revolution without doing the necessary heart revolution, the
transformation that is required of us individually and collectively as a
community.

“You get the flip side of that too.  I’ve got my lovely Sufi friends who
are the sweetest, kindest people in the whole world, and you’re like,
‘Ya know, there’s half-a-million people  starving in East Africa.  It’s
terrible [mutes voice into whimper]. ” I’ll go do a dhikr for them [muted
sob].”  [audience laughter]  Like, ‘Good, good…AND?’ [audience laughter]
‘We’re told there’s been a million Iraqis who have been wiped out. ” I’ll
go to my prayer chamber and put on some candles and incense [pause] and
do a meditation.’ ”  ‘Good…AND?’  In their reflection and outer action,
these two have to be linked up together.

I’ve been kind of brooding about that since I heard him say it, first of all because it was clear from his tone of voice that he was kind of poking fun at what he calls “American Sufis,” and second because, well, I thought that “dhikr thing” he refers to WAS supposed to be important, maybe the most important thing we, as Sufis, offer to the planet, in the spirit of the rishis and contemplatives and adepts of all religions.  Recently, I was looking through Inayat Khan’s teachings for something on another topic, and as often happens, I found a passage that speaks to this.  He is speaking, here, of the universal sound, Hu, the sawt-e-sarmad as it is spelled in the text, and how through long practice, one becomes an instrument of that Sound that evokes the divine Reality:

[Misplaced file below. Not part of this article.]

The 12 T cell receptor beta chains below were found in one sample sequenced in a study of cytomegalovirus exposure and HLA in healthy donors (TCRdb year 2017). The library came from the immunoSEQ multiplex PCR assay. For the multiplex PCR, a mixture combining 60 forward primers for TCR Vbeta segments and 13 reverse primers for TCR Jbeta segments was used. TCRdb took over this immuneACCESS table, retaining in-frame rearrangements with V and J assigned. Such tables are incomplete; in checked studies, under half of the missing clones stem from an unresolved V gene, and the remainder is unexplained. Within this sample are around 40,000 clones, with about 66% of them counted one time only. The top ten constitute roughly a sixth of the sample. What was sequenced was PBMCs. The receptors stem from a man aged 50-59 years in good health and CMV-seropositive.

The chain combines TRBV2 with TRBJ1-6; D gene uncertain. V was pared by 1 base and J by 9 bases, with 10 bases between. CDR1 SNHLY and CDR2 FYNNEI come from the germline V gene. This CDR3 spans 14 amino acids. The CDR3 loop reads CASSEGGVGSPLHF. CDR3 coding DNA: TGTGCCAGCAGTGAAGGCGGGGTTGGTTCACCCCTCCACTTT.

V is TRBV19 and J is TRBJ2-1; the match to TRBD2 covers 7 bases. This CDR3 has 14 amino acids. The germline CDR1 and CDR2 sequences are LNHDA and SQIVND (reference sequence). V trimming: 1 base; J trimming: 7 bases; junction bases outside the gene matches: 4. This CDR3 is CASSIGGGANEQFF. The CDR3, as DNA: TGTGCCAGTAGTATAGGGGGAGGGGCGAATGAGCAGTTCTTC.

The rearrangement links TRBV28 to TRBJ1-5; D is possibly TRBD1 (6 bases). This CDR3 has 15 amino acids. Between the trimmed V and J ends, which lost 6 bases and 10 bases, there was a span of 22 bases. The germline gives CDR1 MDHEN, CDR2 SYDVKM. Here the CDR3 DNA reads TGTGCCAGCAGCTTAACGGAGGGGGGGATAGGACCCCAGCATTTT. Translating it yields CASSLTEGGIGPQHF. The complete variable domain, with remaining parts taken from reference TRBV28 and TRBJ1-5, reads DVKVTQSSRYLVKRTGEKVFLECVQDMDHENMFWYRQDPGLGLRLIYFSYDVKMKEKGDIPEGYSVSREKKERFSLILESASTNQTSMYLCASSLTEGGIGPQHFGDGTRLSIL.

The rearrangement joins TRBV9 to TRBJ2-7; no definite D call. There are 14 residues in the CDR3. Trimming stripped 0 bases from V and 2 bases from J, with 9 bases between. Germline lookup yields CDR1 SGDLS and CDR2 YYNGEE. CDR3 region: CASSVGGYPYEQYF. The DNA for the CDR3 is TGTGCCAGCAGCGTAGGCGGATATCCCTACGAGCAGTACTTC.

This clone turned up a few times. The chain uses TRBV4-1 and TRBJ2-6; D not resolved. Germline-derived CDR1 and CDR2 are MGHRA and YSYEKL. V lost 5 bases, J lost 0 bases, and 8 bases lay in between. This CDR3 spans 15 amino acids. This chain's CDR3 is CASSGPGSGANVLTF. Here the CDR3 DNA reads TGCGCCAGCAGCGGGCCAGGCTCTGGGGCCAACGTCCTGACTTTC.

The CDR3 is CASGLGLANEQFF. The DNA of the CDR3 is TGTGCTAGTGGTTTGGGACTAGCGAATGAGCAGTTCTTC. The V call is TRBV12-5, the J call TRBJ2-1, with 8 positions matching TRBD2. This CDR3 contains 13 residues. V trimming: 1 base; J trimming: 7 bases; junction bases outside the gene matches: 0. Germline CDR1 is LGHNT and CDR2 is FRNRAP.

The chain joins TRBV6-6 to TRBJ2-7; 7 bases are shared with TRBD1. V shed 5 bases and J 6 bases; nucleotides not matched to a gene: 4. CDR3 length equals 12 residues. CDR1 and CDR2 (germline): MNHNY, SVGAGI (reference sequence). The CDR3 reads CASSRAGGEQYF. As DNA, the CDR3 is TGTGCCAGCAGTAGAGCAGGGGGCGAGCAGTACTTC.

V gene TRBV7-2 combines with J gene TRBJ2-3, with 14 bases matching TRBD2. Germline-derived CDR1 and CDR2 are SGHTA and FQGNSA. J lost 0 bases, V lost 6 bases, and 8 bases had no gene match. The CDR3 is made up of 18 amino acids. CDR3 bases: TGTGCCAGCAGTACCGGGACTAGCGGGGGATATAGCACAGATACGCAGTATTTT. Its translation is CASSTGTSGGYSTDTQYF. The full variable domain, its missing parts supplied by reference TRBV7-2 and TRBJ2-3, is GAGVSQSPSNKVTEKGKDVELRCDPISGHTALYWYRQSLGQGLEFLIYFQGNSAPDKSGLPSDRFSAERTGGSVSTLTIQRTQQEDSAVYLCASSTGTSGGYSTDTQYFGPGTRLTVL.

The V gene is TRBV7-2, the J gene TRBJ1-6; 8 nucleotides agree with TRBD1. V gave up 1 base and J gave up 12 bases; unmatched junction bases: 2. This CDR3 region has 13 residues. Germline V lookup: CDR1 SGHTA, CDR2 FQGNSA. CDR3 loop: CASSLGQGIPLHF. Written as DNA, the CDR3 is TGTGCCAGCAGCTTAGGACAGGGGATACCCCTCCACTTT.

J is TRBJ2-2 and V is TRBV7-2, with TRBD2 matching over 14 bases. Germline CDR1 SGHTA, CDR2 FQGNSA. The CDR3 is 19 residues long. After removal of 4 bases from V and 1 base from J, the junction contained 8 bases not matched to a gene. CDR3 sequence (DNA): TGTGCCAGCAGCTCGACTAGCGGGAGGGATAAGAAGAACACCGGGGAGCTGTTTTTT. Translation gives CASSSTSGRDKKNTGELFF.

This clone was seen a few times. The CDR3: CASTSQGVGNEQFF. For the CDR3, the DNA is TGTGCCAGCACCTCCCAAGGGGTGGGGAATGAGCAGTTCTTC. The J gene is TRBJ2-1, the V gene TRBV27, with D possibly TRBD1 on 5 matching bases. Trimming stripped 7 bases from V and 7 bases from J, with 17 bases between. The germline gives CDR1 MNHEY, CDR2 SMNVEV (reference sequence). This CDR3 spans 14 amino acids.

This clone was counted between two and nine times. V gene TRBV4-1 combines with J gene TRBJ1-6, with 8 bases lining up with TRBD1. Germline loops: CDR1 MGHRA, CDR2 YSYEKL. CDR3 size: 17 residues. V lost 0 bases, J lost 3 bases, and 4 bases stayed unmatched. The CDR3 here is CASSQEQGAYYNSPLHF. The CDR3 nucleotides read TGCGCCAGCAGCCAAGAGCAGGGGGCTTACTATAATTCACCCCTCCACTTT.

The sound Hu is most sacred; the mystics of all ages called it Ismi-Azam, the name of the most High, for it is the origin and end of every sound as well as the background of each word. The word Hu is the spirit of all sounds and of all words, and is hidden under them all, as the spirit in the body. It does not belong to any language, but no language can help belonging to it.
This alone is the true name of God, a name that no people and no religion can claim as their own. This word is not only uttered by human beings, but is repeated by animals and birds. All things and beings exclaim this name of the Lord, for every activity of life expresses distinctly or indistinctly this very sound. This is the word mentioned in the Bible as existing before the light came into being: ‘In the beginning was the word, and the word was with God, and the word was God’.

The mystery of Hu is revealed to the Sufi who journeys through the path of initiation.  The more a Sufi listens to sawt-e-sarmad, the sound of the abstract, the more his consciousness becomes free from all the limitations of life [emphasis my own]  The soul floats above the physical and mental plane without any special effort on man’s part, which shows its calm and peaceful state; a dreamy look comes into his eyes and his countenance becomes radiant; he experiences the unearthly joy and rapture of Wajad or ecstasy. When ecstasy overwhelms him he is neither conscious of the physical existence nor of the mental. This is the heavenly wine to which all Sufi poets refer, which is totally unlike the momentary intoxications of this mortal plane.